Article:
Colonial house architecture to-day lacks significance, except in special cases. That is the truth of the matter. It is the architecture of a more aristocratic time, the architecture of men and women who lived more formally and with less of American independence than we do to-day. It isn't democratic, as we are democratic and as even the average Englishman is democratic. Take for example the informal out-of-door life, with its varied sports and occupations, shared alike by the whole family. This kind of life is being lived by an ever-increasing number of people in this country, and it is producing a different style of architecture than that which prevailed a century ago.

Where can you find any close relationship between this very vital characteristic of our modern life and the life of Colonial days ? The whole scheme of life was more formal. The modern problem of domestic service did not present itself. The great families in the South and in the North had their slaves, their trained servants, and even in the average household there remained some traditions of English formality, of aristocratic rather than democratic life. To-day in most households life is entirely different. The younger generations have much more independence and it is the era of individual development. To-day our children conform less to any formal routine of the household than at any other time in our history. They and their friends share with us the informal life of work and play at home. There is a great movement towards the country and, whether large or small, American suburban and country houses reflect the trend of our life.

All this makes for a new type of house; a house with at least one large living-room that typifies the life of the household. There is no other one room in the house that can economically balance this in size, and it is this one fact that is largely responsible for the gradual growth of a type of house that is comparatively new to us.

No, the Colonial style is not significant to-day. The plan with its central hall and four corner rooms is economical, no doubt, but it is the economy of the bargain counter, inasmuch as one is getting more than one's money's worth of something one doesn't want. The type must always be twisted and turned to fit changed conditions, or the client must be molded to fit the frame.

I have dwelt somewhat at length on the inadequacy of the Colonial in itself because it is the most serious rival of the style I am championing. It has tradition, dignity and charm; it still has character and individuality to some extent, but only occasionally does it have significance. Perhaps I am too hard on this style, for I find myself trying at times to qualify my statements, but please remember that I am dealing with the subject in a general way and must treat it generally. I must not dwell too long on the many delightful examples of Colonial houses that I know. I must overlook the fact that I was brought up in a Colonial house, and I must stick to the point, which is that the modern English house hits the nail on the head more often than any other style of house.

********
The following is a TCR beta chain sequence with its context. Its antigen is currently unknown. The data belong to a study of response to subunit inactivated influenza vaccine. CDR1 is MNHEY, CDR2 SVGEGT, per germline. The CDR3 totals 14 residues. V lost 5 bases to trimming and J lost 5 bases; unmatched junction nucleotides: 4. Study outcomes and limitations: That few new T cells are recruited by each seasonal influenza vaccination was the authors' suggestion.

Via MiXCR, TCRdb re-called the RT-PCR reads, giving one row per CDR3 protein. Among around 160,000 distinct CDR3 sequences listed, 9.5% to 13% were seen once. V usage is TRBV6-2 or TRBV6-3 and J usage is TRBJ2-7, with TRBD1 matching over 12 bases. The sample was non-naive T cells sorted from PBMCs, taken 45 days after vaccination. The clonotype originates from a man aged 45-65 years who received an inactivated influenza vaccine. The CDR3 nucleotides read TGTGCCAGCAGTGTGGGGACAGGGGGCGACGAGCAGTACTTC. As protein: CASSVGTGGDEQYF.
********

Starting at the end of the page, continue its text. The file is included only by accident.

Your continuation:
I have just fallen a victim to the word "style" in its sense of "a peculiar type of building," which leads me to state here that I am not arguing for the Modern English Plaster House, per se, hut for the house with character, significance and individuality, and I must now justify my statement that the Modern English Plaster House has these qualities highly developed.

First, to get the plaster part of my title settled. No doubt the insertion of this word was a pitfall designed to limit my field of examples, but I hope to make it serve a useful turn.

"Plaster" is exterior plaster, stucco; a durable wall covering with a limited range of color possibilities, and a variety of textures. It is comparatively inexpensive to put on, easily and cheaply maintained, and forms a beautiful background for vines and shrubs, harmonizing with all natural surround-ings.

Wood is expensive, but it is still the cheapest building material under average conditions in the East. It is cheapest for the first cost of a house, but the upkeep of wood and paint is no small item, and a material that after the first cost will successfully stand our varied climatic changes at almost no expense to the householder for repairs, is well worth serious consideration.